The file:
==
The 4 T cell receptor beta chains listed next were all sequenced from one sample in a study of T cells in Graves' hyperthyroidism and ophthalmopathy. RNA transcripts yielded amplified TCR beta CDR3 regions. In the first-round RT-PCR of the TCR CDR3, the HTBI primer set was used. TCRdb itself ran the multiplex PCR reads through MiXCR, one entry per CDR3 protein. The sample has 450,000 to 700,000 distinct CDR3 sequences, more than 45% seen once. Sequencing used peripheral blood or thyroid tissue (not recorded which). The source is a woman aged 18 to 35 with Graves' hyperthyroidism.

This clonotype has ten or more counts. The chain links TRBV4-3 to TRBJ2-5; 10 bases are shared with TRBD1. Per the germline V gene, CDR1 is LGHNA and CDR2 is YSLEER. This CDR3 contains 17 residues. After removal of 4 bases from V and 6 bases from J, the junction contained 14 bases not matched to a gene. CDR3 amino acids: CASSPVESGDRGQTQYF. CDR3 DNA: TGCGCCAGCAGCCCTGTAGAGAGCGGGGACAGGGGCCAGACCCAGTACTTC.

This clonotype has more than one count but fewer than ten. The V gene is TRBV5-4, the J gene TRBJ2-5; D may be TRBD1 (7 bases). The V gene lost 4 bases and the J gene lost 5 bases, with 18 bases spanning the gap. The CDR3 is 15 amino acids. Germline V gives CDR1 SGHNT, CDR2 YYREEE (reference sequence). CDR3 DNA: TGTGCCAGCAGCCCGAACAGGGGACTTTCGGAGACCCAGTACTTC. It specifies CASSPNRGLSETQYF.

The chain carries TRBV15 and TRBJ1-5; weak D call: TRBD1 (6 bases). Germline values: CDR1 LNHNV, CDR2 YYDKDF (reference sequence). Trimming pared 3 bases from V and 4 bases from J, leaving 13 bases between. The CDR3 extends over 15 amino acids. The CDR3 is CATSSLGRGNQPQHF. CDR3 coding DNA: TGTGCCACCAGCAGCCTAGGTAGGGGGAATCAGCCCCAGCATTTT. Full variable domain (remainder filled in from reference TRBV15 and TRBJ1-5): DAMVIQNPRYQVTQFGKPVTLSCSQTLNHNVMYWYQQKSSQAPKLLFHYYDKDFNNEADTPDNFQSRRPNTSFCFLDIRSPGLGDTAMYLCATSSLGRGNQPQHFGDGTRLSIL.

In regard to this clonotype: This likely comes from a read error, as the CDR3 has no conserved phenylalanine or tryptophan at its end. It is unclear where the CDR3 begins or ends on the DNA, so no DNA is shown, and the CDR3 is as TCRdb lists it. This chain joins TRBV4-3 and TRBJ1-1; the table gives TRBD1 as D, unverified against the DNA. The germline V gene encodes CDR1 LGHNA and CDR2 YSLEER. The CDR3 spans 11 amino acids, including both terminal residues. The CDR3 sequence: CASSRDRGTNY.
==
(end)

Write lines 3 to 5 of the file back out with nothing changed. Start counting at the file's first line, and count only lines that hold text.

This clonotype has more than one count but fewer than ten. The V gene is TRBV5-4, the J gene TRBJ2-5; D may be TRBD1 (7 bases). The V gene lost 4 bases and the J gene lost 5 bases, with 18 bases spanning the gap. The CDR3 is 15 amino acids. Germline V gives CDR1 SGHNT, CDR2 YYREEE (reference sequence). CDR3 DNA: TGTGCCAGCAGCCCGAACAGGGGACTTTCGGAGACCCAGTACTTC. It specifies CASSPNRGLSETQYF.

The chain carries TRBV15 and TRBJ1-5; weak D call: TRBD1 (6 bases). Germline values: CDR1 LNHNV, CDR2 YYDKDF (reference sequence). Trimming pared 3 bases from V and 4 bases from J, leaving 13 bases between. The CDR3 extends over 15 amino acids. The CDR3 is CATSSLGRGNQPQHF. CDR3 coding DNA: TGTGCCACCAGCAGCCTAGGTAGGGGGAATCAGCCCCAGCATTTT. Full variable domain (remainder filled in from reference TRBV15 and TRBJ1-5): DAMVIQNPRYQVTQFGKPVTLSCSQTLNHNVMYWYQQKSSQAPKLLFHYYDKDFNNEADTPDNFQSRRPNTSFCFLDIRSPGLGDTAMYLCATSSLGRGNQPQHFGDGTRLSIL.

In regard to this clonotype: This likely comes from a read error, as the CDR3 has no conserved phenylalanine or tryptophan at its end. It is unclear where the CDR3 begins or ends on the DNA, so no DNA is shown, and the CDR3 is as TCRdb lists it. This chain joins TRBV4-3 and TRBJ1-1; the table gives TRBD1 as D, unverified against the DNA. The germline V gene encodes CDR1 LGHNA and CDR2 YSLEER. The CDR3 spans 11 amino acids, including both terminal residues. The CDR3 sequence: CASSRDRGTNY.